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46709 Posts in 5588 Topics by 13297 Members Latest Member: - Shane786 Most online today: 27 - most online ever: 429 (November 03, 2007, 04:35:43 AM)
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Author Topic: How do you award Bonus Dice for role-playing?  (Read 1939 times)
Judd
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Please call me Judd.


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« on: October 06, 2008, 10:15:24 PM »

I am not looking for an official ruling but am looking for different ways and methods folks use to award players Bonus Dice for role-playing.  I am re-reading the Sorcerer books, as I do when gearing up to play the game again and that section always leaves me wondering.  I realize that after years of playing this game, I have concocted a kind of equation in my head concerning how to reward dice.

On page 19 the Sorcerer text talks about awarding +2 bonus dice for role-playing +2 for an action that moves the plot along significantly.  For some reason I had a 1-3 dice stuck in my head for a while now.

When running Dictionary of Mu at conventions, the first roll of dice is when we roll to bind the demon.  This is a great first scene because it allows the players to roll dice in a way that has definite consequences to the rest of the game but its not going to get them killed.  I have yet to have players read a dictionary entry or two and not deliver a binding description that was dripping with color and atmosphere.

I would often watch people as they read their character sheets and the two or three entries I gave to go along with them, maybe five minutes of reading.  I'd go to the gamer who laughed or winced or nodded, some sign of excitement.  If a buddy was at the table, I'd go to them for the first binding roll.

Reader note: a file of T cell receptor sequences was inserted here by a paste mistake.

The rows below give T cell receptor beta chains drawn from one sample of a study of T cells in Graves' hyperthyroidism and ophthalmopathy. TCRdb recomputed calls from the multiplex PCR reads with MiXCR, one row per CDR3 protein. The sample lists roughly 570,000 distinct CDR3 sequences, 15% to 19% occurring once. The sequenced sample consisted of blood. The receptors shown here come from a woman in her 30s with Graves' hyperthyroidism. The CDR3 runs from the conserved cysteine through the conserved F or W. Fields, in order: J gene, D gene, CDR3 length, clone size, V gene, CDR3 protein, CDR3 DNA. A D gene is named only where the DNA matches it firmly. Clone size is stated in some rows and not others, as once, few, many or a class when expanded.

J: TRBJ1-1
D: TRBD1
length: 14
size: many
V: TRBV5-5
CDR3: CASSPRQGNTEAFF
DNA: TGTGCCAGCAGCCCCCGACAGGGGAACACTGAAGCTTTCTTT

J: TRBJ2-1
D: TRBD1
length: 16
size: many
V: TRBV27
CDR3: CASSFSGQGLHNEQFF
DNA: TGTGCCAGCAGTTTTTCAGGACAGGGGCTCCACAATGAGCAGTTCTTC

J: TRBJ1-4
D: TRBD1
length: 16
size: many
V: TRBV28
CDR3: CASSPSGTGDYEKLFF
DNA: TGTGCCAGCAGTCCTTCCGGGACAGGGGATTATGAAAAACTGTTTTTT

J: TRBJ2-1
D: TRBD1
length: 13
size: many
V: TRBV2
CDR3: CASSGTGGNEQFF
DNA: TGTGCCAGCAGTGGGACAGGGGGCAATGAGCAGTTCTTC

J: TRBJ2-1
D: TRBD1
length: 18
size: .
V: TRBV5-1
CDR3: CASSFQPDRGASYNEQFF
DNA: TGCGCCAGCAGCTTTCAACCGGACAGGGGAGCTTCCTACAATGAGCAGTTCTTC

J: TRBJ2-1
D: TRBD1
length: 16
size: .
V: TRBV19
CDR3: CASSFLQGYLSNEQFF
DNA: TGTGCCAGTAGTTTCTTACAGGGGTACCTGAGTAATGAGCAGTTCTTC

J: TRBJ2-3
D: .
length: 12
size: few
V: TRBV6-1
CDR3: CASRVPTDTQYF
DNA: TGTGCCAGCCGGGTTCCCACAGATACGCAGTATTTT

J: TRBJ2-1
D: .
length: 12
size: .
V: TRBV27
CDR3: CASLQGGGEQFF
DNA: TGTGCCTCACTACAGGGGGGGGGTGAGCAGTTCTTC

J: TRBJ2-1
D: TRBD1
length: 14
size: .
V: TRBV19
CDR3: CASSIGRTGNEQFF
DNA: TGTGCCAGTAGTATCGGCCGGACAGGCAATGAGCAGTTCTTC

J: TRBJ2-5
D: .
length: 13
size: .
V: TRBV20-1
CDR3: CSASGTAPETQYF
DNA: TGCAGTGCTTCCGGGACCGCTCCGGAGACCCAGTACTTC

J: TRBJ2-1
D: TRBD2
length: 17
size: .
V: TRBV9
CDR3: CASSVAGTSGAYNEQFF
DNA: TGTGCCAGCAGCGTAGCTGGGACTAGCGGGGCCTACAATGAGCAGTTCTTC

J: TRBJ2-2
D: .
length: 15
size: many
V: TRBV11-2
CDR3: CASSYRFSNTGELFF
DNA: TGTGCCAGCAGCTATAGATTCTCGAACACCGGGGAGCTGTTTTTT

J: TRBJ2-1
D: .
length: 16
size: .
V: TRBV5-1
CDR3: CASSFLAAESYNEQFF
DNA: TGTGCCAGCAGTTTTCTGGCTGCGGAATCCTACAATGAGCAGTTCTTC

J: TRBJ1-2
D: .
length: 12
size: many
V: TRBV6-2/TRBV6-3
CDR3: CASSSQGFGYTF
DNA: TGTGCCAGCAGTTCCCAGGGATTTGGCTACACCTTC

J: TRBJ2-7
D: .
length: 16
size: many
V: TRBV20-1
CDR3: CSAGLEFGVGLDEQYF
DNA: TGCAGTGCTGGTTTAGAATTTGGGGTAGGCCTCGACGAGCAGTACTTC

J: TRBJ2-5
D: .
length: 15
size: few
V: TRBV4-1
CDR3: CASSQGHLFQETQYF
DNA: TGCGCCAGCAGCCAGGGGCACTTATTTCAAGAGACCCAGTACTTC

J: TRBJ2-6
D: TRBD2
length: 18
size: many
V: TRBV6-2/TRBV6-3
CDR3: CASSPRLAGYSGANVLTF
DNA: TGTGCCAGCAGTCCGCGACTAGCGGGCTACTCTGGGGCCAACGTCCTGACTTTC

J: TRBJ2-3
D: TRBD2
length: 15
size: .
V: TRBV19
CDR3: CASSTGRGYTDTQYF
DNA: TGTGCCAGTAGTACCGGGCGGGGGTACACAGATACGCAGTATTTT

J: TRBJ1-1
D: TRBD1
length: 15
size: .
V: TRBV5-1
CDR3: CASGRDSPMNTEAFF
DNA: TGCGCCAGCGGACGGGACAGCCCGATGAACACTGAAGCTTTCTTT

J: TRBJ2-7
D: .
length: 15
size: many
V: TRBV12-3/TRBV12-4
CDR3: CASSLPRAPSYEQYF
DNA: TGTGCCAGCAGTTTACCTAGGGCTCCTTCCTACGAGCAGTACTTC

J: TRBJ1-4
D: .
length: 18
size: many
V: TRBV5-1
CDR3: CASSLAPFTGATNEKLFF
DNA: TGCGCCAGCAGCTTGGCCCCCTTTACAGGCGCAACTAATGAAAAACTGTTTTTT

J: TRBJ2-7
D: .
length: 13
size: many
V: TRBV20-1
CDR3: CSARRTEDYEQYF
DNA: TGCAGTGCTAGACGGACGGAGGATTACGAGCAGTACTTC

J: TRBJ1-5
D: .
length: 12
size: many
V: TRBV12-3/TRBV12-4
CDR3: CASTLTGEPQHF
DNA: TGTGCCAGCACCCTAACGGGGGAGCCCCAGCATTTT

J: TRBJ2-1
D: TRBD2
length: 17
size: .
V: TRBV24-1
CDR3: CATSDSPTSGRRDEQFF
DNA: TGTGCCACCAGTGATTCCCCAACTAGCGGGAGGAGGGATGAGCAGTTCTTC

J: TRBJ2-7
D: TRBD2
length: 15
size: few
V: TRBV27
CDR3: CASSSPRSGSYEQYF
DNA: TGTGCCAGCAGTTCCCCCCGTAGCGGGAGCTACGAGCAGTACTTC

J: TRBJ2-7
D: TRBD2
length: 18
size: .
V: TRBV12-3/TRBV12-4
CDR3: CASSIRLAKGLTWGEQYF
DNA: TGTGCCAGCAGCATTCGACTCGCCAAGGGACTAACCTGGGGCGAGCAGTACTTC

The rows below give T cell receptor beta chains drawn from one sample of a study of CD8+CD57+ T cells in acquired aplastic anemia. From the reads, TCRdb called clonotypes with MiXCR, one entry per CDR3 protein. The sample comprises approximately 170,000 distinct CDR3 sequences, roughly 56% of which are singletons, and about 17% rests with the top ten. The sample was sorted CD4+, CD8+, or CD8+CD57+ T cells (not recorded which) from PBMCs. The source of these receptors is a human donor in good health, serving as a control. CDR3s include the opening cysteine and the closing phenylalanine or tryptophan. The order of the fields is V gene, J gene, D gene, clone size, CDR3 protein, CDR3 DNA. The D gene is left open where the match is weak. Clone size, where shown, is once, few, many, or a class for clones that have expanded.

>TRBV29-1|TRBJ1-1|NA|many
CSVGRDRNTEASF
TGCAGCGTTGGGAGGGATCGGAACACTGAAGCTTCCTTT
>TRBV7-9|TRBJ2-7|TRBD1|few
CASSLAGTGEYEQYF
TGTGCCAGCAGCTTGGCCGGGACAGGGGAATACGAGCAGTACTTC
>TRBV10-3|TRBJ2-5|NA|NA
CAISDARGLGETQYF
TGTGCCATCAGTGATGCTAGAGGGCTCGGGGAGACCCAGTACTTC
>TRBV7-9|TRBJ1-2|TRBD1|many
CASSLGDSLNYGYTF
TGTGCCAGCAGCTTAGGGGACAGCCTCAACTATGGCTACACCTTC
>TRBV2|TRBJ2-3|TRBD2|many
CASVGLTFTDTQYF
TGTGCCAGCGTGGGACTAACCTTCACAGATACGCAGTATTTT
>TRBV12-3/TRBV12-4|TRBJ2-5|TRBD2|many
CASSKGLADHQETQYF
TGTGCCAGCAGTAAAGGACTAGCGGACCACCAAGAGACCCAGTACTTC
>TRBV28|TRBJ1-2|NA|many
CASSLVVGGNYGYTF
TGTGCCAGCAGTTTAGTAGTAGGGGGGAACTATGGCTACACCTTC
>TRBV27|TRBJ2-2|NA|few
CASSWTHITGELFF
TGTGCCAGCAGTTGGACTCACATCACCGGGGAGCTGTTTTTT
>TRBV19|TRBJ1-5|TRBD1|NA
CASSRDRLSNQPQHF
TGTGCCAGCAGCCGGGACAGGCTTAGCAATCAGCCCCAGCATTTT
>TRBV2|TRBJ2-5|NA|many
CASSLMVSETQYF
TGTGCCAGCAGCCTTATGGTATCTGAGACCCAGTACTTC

I would give 1 bonus die for doing something that referred back to the text in some way, something that links the action to the setting.

Another die went out for making the table wince.

That third die usually went out for an audible groan of some kind or a table-wide thumbs up.

This held up throughout the session.  I wish I had paid attention to the campaign I ran and how bonus dice worked for that; I will certainly pay more attention to the non-con games coming up.

I toss Bonus Dice out quite a bit but wonder if how or why they are given out should be a bit more structured than the "good role-playing" that is stated in the book or if that vagueness allows for each table to decide what that means.

Thoughts and experiences?
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greyorm
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My name is Raven.


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« Reply #1 on: October 07, 2008, 11:47:46 AM »

I, too, never liked the "good role-playing" idea behind handing out bonus dice: too fiat-y for me, and it always worked out poorly in other games I'd tried it in, never seeming fair to players and never fostering the kind of behaviors intended. Then again, as discussions here have shown over the years, that's never what the text of Sorcerer "meant".

The RP dice are supposed to be handed out...well, pretty much exactly the way you've been doing: by the GM to a player for engaging the other players at the table. Which I don't think is vague, and while each group will "decide what that means" for themselves, only so in a context of the details of each particular story and set of characters. My understanding based on previous discussions and clarifications of this topic, they are not supposed to be handed out for "look at me shine in my own little world" moments or for "good role-playing" in the sense that is so often meant -- acting, immersion, playing the character well, using your powers in a cool fashion, showing off, etc. -- except inasmuch as one of those behaviors might spark a moment of mutual engagement (ie: reaction) at the table.

It's like writing with a co-author: you don't give her props for being wordy and prosaic and making her favorite character do something spiffy, you give her props for making the story happen and punching you in the gut with it. Even if she does it with two simple words. So you don't hand out bonus dice when Wolverine growls and plays all bad-ass and pounds the mooks in colorful sprays of violent bloodshed. You do hand out bonus dice when Wolverine growls and plays all bad-ass, pounding the mooks in colorful sprays of violent bloodshed, and everyone (or at least one other guy) there screams HAHAHAHAHA!YEAH!

Perhaps this is another case of the book being written before the ideas were fully realized, and lacking a better word to describe what was meant, what was described by the vague/multi-interpretable term "role-playing" then are the set of behaviors we might refer to as "engaging play" now, encompassing "role-playing" behaviors but with the addition of a table reaction to such behaviors.